Pool builders know all about difficult clients — those imperious sorts who love to bark out orders. They often demand difficult and seemingly arbitrary design changes on the fly.
For Anthony Boglino, owner/president of Premiere Pool & Spa in Port Jefferson Station, N.Y., such was not the case with this pool customer. “From our end, the project was fairly cut and dry,” Boglino says. “He knew exactly what he wanted.”
The hills behind the property were all natural woods, which prompted the client to choose a lagoon look for the pool. He wanted it to blend in naturally with the existing environment, so he selected a sophisticated, free-form design based on a showroom floor model at Premiere Pool & Spa.
The key to the installation’s success was the coordination between Boglino, his landscaping subcontractor and the homeowner. Before Boglino and his crew arrived, the homeowner had the sloping property excavated. Boglino’s crew just graded off the excess dirt and built natural-looking bluestone retaining walls.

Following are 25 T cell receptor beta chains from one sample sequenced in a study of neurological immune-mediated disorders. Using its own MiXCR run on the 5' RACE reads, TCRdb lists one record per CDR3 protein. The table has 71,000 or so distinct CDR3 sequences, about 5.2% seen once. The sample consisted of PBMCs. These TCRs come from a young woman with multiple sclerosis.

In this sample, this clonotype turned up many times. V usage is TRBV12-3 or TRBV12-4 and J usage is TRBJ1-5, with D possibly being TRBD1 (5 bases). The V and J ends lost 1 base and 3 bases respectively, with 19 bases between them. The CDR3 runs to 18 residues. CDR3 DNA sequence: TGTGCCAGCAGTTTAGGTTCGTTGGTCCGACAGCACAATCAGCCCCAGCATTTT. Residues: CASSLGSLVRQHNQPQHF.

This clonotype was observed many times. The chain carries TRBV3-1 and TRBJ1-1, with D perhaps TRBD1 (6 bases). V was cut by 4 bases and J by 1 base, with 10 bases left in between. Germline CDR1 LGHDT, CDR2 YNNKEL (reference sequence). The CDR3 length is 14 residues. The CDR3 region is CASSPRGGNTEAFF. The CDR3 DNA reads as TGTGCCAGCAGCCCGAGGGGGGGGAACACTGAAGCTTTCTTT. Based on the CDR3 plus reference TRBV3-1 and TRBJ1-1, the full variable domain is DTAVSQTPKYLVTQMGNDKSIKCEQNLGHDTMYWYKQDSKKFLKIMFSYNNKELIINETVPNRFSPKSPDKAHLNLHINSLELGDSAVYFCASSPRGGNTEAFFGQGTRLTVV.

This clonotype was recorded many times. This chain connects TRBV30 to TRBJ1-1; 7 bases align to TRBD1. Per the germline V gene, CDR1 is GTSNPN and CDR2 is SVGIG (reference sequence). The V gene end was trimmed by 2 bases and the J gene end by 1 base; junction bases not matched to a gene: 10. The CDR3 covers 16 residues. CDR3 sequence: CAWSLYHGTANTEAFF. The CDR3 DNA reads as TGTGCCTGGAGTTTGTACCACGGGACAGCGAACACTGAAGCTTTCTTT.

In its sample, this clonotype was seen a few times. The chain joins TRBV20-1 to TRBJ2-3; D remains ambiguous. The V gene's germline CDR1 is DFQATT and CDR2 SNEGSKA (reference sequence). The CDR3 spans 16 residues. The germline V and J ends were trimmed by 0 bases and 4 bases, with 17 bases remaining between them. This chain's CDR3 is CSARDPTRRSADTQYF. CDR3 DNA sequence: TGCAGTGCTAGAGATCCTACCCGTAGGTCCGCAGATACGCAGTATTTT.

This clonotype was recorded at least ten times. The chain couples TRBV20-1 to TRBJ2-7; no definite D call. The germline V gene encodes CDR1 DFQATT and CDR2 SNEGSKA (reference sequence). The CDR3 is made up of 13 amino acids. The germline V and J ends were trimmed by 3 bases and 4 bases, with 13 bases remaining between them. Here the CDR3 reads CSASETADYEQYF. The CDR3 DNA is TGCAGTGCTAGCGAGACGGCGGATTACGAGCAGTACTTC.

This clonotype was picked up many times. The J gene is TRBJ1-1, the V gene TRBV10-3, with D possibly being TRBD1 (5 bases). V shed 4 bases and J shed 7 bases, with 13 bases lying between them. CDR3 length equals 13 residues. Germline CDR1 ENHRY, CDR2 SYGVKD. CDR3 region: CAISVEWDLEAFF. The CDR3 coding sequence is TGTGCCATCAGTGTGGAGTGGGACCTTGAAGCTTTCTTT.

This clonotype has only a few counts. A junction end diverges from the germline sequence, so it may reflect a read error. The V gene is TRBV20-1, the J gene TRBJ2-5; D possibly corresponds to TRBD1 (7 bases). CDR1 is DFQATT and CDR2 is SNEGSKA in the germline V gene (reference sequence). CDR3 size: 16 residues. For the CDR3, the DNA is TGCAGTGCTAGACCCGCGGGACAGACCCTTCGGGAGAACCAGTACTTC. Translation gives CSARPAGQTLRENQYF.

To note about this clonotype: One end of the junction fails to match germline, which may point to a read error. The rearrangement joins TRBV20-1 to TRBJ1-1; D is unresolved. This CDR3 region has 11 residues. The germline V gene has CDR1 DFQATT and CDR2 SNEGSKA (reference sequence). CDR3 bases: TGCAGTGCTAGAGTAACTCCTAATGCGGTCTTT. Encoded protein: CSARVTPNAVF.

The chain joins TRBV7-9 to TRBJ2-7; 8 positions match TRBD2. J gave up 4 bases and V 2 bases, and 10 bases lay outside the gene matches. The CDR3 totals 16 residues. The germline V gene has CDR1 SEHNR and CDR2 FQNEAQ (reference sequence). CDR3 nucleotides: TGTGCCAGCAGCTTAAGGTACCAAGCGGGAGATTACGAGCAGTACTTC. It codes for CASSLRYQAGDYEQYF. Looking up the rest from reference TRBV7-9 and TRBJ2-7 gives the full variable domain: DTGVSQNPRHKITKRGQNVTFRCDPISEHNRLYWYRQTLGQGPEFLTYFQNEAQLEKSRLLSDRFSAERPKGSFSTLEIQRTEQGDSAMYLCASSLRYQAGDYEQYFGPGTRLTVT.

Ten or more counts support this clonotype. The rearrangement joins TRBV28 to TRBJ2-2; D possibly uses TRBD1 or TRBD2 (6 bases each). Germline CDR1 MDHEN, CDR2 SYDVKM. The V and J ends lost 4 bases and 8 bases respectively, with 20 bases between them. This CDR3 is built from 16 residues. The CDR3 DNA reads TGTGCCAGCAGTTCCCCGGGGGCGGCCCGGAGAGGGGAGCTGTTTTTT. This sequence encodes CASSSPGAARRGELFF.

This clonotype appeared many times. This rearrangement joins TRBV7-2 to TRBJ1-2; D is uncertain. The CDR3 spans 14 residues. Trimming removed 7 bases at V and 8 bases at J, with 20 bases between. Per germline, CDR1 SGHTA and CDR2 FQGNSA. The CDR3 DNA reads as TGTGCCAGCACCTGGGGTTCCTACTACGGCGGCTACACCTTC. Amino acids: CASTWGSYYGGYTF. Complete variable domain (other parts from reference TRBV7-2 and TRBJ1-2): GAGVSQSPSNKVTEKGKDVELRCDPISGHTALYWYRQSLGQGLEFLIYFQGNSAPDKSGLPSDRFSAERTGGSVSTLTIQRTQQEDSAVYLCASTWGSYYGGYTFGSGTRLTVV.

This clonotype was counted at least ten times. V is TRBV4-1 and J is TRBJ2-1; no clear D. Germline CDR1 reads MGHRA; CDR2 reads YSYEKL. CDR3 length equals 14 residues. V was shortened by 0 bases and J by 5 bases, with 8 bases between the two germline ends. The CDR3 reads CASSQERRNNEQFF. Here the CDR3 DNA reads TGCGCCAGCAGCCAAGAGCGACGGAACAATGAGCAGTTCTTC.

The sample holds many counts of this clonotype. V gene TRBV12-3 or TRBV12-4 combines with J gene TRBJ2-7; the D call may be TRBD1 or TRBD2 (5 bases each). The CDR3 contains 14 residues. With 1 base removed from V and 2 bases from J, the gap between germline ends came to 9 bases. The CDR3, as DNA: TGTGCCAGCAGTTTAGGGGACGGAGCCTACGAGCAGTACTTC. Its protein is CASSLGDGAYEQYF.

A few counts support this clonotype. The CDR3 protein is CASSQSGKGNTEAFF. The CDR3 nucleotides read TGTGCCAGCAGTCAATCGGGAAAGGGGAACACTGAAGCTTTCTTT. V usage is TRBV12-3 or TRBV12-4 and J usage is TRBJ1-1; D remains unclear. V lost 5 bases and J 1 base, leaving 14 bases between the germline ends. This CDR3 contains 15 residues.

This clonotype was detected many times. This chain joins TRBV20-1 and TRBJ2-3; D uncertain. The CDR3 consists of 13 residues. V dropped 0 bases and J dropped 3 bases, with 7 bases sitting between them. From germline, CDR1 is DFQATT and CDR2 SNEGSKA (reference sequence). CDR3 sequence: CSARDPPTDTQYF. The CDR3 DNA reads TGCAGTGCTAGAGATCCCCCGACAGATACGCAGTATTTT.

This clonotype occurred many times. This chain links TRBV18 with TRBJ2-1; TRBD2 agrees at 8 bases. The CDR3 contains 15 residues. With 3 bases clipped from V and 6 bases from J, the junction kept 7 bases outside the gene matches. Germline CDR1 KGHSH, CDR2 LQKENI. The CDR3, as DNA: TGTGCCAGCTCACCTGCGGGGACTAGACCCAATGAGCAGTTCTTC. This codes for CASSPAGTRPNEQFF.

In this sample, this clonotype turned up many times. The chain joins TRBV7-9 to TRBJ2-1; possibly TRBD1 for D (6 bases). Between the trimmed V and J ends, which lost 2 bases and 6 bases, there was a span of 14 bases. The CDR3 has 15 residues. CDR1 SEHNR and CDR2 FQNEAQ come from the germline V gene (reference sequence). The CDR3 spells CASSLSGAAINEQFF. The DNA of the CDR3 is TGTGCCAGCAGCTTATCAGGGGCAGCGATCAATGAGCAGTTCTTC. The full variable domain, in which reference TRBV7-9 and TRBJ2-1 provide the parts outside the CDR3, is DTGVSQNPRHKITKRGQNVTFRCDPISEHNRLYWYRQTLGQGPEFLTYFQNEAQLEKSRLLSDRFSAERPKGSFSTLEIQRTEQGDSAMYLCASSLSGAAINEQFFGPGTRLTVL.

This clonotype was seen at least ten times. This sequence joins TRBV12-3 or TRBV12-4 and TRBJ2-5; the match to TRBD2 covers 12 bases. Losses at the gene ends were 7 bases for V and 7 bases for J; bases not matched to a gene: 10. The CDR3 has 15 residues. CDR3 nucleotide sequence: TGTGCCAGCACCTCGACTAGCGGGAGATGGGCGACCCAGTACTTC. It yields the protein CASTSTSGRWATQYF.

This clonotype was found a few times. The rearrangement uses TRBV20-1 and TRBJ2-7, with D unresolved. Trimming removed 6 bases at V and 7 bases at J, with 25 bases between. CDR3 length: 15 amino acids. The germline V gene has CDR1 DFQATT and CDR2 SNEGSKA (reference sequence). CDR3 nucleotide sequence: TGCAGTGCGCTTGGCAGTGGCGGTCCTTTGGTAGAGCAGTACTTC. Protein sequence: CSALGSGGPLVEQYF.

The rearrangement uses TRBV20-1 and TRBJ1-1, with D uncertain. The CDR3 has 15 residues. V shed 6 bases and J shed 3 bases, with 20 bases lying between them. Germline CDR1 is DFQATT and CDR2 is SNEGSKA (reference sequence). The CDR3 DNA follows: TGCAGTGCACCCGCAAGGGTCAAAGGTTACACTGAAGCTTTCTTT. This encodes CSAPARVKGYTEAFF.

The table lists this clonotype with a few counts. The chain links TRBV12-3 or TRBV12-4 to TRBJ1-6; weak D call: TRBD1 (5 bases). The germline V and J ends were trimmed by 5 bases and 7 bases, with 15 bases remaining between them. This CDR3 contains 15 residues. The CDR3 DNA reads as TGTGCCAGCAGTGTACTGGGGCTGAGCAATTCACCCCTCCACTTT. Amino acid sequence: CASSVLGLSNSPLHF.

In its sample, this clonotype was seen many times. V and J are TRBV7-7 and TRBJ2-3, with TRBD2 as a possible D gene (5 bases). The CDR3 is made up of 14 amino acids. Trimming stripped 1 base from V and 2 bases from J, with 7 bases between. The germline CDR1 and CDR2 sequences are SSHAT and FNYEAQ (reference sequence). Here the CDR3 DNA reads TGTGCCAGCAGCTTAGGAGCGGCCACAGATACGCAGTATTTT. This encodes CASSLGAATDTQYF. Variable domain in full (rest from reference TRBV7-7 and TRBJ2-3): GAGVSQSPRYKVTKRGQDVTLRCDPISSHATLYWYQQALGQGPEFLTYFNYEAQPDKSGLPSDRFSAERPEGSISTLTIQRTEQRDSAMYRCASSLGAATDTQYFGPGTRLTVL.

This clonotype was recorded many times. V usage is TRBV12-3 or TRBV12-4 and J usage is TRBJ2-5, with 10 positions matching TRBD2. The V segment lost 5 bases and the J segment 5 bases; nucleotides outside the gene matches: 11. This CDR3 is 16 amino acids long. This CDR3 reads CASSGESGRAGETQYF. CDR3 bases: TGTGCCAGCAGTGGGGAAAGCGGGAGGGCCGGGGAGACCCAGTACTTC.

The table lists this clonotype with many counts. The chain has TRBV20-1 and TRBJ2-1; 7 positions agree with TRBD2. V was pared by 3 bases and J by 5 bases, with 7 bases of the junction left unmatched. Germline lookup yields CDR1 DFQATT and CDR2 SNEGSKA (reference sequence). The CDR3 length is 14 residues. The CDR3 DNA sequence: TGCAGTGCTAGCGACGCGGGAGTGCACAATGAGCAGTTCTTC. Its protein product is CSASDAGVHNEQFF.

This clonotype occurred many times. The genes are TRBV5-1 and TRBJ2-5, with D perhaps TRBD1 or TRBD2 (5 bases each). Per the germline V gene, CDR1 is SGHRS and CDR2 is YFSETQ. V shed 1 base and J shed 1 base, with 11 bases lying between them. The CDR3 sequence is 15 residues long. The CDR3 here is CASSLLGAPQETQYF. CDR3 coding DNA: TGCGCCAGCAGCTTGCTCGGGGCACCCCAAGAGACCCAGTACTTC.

The now-graduated slope provided Boglino with an opportunity to build a waterfall. He created it from real moss rock excavated from Pennsylvania and upstate New York. “[The customer] wanted to capitalize on the hill by having the waterfall spill down through the rocks,” he says. The waterfall is located adjacent to the spa. “The spa is made up of a collection of steel panels bolted together and then covered with the vinyl liner,” Boglino says.
Originally, the homeowner wanted the spa to be covered with natural rock, an extension of the neighboring waterfall. But he realized the design was too busy and inorganic, so he asked that it be ripped out and replaced with brick. The result: cleaner lines, and the bricks in the spa help offset those in the coping and deck perimeter.
The deck is comprised of Cambridge paver stones and 12-inch bull-nose brick coping. “We use a flat extrusion track to tuck in the liner and put the brick bull nose right over top of that,” Boglino explains. “It not only gives it that gunite look, but it makes it easier to replace the liner later on.”
The project cost, including landscaping and other expenditures, came to nearly $100,000. Boglino says it was the existing backyard environment that gave the project its aesthetic appeal. “You know, without that hill, it’s just not as nice a project,” he muses. “And you can’t just go out and buy yourself a hill.”